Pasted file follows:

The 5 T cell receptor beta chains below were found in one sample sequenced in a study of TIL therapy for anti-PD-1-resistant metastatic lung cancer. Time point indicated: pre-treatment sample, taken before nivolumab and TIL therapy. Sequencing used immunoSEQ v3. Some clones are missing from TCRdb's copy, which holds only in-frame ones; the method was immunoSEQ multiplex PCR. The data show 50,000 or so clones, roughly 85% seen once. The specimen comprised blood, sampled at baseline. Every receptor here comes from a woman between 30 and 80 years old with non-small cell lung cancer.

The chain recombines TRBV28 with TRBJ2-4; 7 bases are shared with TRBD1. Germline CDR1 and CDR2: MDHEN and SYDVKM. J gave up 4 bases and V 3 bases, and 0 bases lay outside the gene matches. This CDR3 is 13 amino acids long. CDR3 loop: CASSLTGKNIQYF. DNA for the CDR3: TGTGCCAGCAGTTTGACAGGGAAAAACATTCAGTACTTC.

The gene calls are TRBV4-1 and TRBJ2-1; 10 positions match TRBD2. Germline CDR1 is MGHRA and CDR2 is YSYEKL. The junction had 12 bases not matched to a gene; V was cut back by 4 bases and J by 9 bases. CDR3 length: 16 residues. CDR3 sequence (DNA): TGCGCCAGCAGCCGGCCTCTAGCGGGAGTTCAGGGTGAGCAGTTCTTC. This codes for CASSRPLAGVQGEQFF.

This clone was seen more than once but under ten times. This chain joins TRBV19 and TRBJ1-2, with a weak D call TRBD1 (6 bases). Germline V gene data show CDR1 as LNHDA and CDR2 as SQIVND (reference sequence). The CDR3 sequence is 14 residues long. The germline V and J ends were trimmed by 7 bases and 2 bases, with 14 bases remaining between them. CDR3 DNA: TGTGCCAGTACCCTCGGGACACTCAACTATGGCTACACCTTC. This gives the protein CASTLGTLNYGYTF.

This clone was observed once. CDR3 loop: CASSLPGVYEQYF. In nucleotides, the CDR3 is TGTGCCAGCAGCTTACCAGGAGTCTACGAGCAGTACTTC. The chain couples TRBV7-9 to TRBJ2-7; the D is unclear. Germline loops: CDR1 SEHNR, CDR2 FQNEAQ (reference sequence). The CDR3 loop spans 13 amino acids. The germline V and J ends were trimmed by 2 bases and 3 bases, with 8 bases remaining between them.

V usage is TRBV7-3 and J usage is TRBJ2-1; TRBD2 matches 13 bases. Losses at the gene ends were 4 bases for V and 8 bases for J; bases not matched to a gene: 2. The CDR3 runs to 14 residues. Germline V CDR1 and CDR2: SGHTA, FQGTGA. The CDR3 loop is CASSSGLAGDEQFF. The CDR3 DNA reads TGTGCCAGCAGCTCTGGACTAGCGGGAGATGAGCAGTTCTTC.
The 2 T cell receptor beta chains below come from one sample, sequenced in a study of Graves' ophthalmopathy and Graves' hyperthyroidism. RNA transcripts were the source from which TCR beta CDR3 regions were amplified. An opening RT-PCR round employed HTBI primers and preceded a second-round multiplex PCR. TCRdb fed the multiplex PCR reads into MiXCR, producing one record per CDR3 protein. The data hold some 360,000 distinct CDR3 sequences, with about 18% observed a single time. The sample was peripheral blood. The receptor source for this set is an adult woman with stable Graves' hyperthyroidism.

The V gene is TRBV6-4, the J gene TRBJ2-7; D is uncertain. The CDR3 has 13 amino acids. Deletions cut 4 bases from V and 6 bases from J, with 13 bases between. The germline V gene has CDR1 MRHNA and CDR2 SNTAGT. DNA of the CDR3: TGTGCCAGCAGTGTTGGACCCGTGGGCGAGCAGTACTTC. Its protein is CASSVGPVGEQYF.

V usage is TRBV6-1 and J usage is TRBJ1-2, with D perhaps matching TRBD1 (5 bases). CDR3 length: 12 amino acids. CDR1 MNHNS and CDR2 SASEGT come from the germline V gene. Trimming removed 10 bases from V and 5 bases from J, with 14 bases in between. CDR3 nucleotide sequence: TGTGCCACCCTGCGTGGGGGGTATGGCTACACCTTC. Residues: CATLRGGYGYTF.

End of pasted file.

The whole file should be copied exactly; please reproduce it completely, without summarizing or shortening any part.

The 5 T cell receptor beta chains below were found in one sample sequenced in a study of TIL therapy for anti-PD-1-resistant metastatic lung cancer. Time point indicated: pre-treatment sample, taken before nivolumab and TIL therapy. Sequencing used immunoSEQ v3. Some clones are missing from TCRdb's copy, which holds only in-frame ones; the method was immunoSEQ multiplex PCR. The data show 50,000 or so clones, roughly 85% seen once. The specimen comprised blood, sampled at baseline. Every receptor here comes from a woman between 30 and 80 years old with non-small cell lung cancer.

The chain recombines TRBV28 with TRBJ2-4; 7 bases are shared with TRBD1. Germline CDR1 and CDR2: MDHEN and SYDVKM. J gave up 4 bases and V 3 bases, and 0 bases lay outside the gene matches. This CDR3 is 13 amino acids long. CDR3 loop: CASSLTGKNIQYF. DNA for the CDR3: TGTGCCAGCAGTTTGACAGGGAAAAACATTCAGTACTTC.

The gene calls are TRBV4-1 and TRBJ2-1; 10 positions match TRBD2. Germline CDR1 is MGHRA and CDR2 is YSYEKL. The junction had 12 bases not matched to a gene; V was cut back by 4 bases and J by 9 bases. CDR3 length: 16 residues. CDR3 sequence (DNA): TGCGCCAGCAGCCGGCCTCTAGCGGGAGTTCAGGGTGAGCAGTTCTTC. This codes for CASSRPLAGVQGEQFF.

This clone was seen more than once but under ten times. This chain joins TRBV19 and TRBJ1-2, with a weak D call TRBD1 (6 bases). Germline V gene data show CDR1 as LNHDA and CDR2 as SQIVND (reference sequence). The CDR3 sequence is 14 residues long. The germline V and J ends were trimmed by 7 bases and 2 bases, with 14 bases remaining between them. CDR3 DNA: TGTGCCAGTACCCTCGGGACACTCAACTATGGCTACACCTTC. This gives the protein CASTLGTLNYGYTF.

This clone was observed once. CDR3 loop: CASSLPGVYEQYF. In nucleotides, the CDR3 is TGTGCCAGCAGCTTACCAGGAGTCTACGAGCAGTACTTC. The chain couples TRBV7-9 to TRBJ2-7; the D is unclear. Germline loops: CDR1 SEHNR, CDR2 FQNEAQ (reference sequence). The CDR3 loop spans 13 amino acids. The germline V and J ends were trimmed by 2 bases and 3 bases, with 8 bases remaining between them.

V usage is TRBV7-3 and J usage is TRBJ2-1; TRBD2 matches 13 bases. Losses at the gene ends were 4 bases for V and 8 bases for J; bases not matched to a gene: 2. The CDR3 runs to 14 residues. Germline V CDR1 and CDR2: SGHTA, FQGTGA. The CDR3 loop is CASSSGLAGDEQFF. The CDR3 DNA reads TGTGCCAGCAGCTCTGGACTAGCGGGAGATGAGCAGTTCTTC.
The 2 T cell receptor beta chains below come from one sample, sequenced in a study of Graves' ophthalmopathy and Graves' hyperthyroidism. RNA transcripts were the source from which TCR beta CDR3 regions were amplified. An opening RT-PCR round employed HTBI primers and preceded a second-round multiplex PCR. TCRdb fed the multiplex PCR reads into MiXCR, producing one record per CDR3 protein. The data hold some 360,000 distinct CDR3 sequences, with about 18% observed a single time. The sample was peripheral blood. The receptor source for this set is an adult woman with stable Graves' hyperthyroidism.

The V gene is TRBV6-4, the J gene TRBJ2-7; D is uncertain. The CDR3 has 13 amino acids. Deletions cut 4 bases from V and 6 bases from J, with 13 bases between. The germline V gene has CDR1 MRHNA and CDR2 SNTAGT. DNA of the CDR3: TGTGCCAGCAGTGTTGGACCCGTGGGCGAGCAGTACTTC. Its protein is CASSVGPVGEQYF.

V usage is TRBV6-1 and J usage is TRBJ1-2, with D perhaps matching TRBD1 (5 bases). CDR3 length: 12 amino acids. CDR1 MNHNS and CDR2 SASEGT come from the germline V gene. Trimming removed 10 bases from V and 5 bases from J, with 14 bases in between. CDR3 nucleotide sequence: TGTGCCACCCTGCGTGGGGGGTATGGCTACACCTTC. Residues: CATLRGGYGYTF.